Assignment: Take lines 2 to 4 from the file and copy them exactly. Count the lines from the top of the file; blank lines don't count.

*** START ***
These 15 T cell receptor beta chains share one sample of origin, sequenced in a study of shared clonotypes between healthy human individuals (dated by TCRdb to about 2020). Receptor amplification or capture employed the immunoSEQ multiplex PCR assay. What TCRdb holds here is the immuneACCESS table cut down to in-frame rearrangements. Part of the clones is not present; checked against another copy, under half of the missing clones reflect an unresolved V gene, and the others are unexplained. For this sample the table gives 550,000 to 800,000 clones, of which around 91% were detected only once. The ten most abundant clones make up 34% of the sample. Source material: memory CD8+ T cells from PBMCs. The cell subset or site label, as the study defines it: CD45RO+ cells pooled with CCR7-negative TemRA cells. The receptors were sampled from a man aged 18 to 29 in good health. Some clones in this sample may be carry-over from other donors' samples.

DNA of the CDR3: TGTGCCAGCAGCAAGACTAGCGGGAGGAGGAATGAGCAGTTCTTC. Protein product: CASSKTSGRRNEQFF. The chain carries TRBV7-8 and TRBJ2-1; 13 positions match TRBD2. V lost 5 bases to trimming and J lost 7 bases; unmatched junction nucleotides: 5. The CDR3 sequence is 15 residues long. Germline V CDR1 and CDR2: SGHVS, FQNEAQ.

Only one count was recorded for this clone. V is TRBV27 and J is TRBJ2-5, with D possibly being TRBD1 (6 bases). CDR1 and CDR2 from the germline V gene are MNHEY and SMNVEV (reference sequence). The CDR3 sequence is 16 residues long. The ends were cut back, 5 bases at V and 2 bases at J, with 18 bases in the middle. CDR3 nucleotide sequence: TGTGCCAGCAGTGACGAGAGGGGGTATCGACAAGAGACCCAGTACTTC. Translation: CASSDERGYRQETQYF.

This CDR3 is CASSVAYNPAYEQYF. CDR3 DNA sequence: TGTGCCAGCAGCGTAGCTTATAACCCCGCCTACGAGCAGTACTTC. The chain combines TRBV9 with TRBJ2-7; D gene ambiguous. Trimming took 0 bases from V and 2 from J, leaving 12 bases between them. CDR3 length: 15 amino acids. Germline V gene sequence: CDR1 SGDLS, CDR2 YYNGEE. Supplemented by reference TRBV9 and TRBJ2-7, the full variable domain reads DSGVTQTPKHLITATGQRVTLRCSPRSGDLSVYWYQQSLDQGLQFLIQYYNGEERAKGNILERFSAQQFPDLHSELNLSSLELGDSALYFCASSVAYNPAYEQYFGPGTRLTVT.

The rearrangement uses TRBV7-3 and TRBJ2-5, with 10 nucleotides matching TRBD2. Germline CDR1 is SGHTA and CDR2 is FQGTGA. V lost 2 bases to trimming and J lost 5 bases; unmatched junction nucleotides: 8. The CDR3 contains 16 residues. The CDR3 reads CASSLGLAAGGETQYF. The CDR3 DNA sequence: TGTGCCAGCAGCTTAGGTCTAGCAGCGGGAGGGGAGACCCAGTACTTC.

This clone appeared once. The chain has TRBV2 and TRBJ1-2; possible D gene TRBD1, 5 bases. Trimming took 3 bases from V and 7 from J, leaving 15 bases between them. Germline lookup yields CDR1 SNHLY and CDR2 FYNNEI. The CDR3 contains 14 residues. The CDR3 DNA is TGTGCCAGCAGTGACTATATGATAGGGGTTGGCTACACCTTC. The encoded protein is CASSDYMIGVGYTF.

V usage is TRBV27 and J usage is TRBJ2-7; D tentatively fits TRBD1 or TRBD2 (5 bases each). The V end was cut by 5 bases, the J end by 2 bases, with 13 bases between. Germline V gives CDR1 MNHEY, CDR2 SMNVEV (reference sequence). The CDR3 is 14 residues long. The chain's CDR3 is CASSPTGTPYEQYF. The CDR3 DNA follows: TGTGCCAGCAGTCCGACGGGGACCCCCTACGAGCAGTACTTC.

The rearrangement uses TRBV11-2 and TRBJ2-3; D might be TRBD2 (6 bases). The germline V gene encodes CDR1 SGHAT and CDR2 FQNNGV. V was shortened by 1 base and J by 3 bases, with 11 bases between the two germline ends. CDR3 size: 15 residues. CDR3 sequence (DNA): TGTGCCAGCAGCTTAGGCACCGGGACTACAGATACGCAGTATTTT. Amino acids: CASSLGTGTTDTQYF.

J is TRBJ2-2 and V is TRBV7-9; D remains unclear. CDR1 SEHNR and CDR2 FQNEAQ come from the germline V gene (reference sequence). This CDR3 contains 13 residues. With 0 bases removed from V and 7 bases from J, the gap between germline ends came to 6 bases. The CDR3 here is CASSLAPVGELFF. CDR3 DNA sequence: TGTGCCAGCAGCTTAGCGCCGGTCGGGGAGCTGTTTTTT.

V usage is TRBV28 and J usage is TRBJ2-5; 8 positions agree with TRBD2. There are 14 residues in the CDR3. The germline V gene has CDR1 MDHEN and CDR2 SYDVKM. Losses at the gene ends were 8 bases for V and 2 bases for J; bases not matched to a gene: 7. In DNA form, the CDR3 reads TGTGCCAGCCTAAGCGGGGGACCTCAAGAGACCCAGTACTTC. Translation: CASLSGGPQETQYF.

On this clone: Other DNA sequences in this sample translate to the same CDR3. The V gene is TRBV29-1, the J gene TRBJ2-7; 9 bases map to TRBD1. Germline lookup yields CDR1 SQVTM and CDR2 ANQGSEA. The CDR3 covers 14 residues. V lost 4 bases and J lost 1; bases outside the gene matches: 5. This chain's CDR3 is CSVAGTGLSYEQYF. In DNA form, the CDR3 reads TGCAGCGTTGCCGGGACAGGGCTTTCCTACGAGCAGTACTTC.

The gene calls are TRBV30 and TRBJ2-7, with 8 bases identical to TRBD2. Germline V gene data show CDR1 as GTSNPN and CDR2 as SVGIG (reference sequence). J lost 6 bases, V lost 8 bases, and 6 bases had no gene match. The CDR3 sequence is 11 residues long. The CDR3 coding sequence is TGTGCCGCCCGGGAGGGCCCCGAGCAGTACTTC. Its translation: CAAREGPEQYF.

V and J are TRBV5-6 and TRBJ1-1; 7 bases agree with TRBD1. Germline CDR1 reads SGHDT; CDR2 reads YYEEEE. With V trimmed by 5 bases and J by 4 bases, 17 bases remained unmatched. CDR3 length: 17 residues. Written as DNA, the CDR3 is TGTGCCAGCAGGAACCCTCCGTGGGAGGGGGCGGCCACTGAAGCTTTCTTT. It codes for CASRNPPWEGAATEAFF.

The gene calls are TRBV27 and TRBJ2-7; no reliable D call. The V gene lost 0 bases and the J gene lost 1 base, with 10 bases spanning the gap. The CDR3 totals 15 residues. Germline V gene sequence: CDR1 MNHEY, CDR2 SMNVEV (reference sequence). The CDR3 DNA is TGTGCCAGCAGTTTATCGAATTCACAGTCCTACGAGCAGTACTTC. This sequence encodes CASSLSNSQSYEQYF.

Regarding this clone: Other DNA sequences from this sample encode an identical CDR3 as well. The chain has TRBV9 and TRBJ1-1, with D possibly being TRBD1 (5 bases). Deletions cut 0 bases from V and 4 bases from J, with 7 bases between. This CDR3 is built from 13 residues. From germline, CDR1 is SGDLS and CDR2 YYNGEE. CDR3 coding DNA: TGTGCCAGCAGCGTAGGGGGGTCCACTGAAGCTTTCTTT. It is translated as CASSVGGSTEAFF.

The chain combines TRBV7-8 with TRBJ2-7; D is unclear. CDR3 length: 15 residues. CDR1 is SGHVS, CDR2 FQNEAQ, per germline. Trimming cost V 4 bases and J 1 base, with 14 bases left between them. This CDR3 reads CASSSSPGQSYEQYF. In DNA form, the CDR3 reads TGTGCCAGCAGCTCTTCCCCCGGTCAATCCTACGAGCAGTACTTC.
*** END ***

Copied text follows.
DNA of the CDR3: TGTGCCAGCAGCAAGACTAGCGGGAGGAGGAATGAGCAGTTCTTC. Protein product: CASSKTSGRRNEQFF. The chain carries TRBV7-8 and TRBJ2-1; 13 positions match TRBD2. V lost 5 bases to trimming and J lost 7 bases; unmatched junction nucleotides: 5. The CDR3 sequence is 15 residues long. Germline V CDR1 and CDR2: SGHVS, FQNEAQ.

Only one count was recorded for this clone. V is TRBV27 and J is TRBJ2-5, with D possibly being TRBD1 (6 bases). CDR1 and CDR2 from the germline V gene are MNHEY and SMNVEV (reference sequence). The CDR3 sequence is 16 residues long. The ends were cut back, 5 bases at V and 2 bases at J, with 18 bases in the middle. CDR3 nucleotide sequence: TGTGCCAGCAGTGACGAGAGGGGGTATCGACAAGAGACCCAGTACTTC. Translation: CASSDERGYRQETQYF.

This CDR3 is CASSVAYNPAYEQYF. CDR3 DNA sequence: TGTGCCAGCAGCGTAGCTTATAACCCCGCCTACGAGCAGTACTTC. The chain combines TRBV9 with TRBJ2-7; D gene ambiguous. Trimming took 0 bases from V and 2 from J, leaving 12 bases between them. CDR3 length: 15 amino acids. Germline V gene sequence: CDR1 SGDLS, CDR2 YYNGEE. Supplemented by reference TRBV9 and TRBJ2-7, the full variable domain reads DSGVTQTPKHLITATGQRVTLRCSPRSGDLSVYWYQQSLDQGLQFLIQYYNGEERAKGNILERFSAQQFPDLHSELNLSSLELGDSALYFCASSVAYNPAYEQYFGPGTRLTVT.